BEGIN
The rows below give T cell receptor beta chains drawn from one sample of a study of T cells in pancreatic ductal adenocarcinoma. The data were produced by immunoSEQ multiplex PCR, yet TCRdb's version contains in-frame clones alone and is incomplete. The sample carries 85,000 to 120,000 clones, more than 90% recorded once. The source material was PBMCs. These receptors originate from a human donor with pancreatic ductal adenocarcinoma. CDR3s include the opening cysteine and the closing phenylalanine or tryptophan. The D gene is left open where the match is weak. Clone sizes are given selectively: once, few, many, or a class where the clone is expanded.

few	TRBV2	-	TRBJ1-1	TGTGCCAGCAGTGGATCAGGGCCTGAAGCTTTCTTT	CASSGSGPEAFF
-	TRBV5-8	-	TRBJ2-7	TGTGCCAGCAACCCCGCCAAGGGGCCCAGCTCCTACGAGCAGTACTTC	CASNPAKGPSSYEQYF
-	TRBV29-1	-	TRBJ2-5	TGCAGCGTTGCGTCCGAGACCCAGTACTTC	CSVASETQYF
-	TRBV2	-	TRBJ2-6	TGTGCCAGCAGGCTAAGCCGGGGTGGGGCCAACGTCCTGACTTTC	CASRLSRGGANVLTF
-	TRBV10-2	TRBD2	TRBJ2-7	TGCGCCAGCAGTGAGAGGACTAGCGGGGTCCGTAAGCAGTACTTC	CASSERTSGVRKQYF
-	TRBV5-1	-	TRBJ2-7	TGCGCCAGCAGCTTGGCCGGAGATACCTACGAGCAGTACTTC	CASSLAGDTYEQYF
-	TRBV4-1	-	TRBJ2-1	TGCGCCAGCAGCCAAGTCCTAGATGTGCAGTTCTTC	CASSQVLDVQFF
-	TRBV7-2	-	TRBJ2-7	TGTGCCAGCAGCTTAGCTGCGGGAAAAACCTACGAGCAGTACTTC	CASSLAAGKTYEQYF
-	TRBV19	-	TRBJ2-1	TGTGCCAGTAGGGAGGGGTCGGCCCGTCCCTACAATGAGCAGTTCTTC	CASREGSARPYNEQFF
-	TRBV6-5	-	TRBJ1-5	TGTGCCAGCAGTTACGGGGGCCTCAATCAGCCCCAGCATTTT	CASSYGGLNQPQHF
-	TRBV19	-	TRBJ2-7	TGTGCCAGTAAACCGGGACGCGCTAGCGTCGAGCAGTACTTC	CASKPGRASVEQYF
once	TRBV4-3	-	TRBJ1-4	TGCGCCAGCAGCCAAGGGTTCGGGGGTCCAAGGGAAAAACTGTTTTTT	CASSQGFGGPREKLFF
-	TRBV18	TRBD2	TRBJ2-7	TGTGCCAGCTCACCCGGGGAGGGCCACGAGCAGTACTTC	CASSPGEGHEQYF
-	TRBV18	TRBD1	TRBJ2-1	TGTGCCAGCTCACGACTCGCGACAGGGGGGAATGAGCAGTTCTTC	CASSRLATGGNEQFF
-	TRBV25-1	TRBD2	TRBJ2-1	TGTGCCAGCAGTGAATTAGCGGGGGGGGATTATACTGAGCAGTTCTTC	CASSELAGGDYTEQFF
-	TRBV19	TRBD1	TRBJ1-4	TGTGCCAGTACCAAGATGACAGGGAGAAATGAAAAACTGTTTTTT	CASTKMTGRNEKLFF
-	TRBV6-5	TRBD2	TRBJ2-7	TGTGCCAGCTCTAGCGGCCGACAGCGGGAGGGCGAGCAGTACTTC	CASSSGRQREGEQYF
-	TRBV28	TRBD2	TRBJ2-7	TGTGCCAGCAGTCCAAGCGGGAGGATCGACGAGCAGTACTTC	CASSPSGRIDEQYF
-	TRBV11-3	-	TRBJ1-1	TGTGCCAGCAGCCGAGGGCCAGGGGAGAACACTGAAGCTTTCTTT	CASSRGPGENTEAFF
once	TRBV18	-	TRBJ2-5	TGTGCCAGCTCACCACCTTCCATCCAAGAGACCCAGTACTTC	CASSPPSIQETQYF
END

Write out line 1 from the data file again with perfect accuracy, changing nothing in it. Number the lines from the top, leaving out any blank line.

The rows below give T cell receptor beta chains drawn from one sample of a study of T cells in pancreatic ductal adenocarcinoma. The data were produced by immunoSEQ multiplex PCR, yet TCRdb's version contains in-frame clones alone and is incomplete. The sample carries 85,000 to 120,000 clones, more than 90% recorded once. The source material was PBMCs. These receptors originate from a human donor with pancreatic ductal adenocarcinoma. CDR3s include the opening cysteine and the closing phenylalanine or tryptophan. The D gene is left open where the match is weak. Clone sizes are given selectively: once, few, many, or a class where the clone is expanded.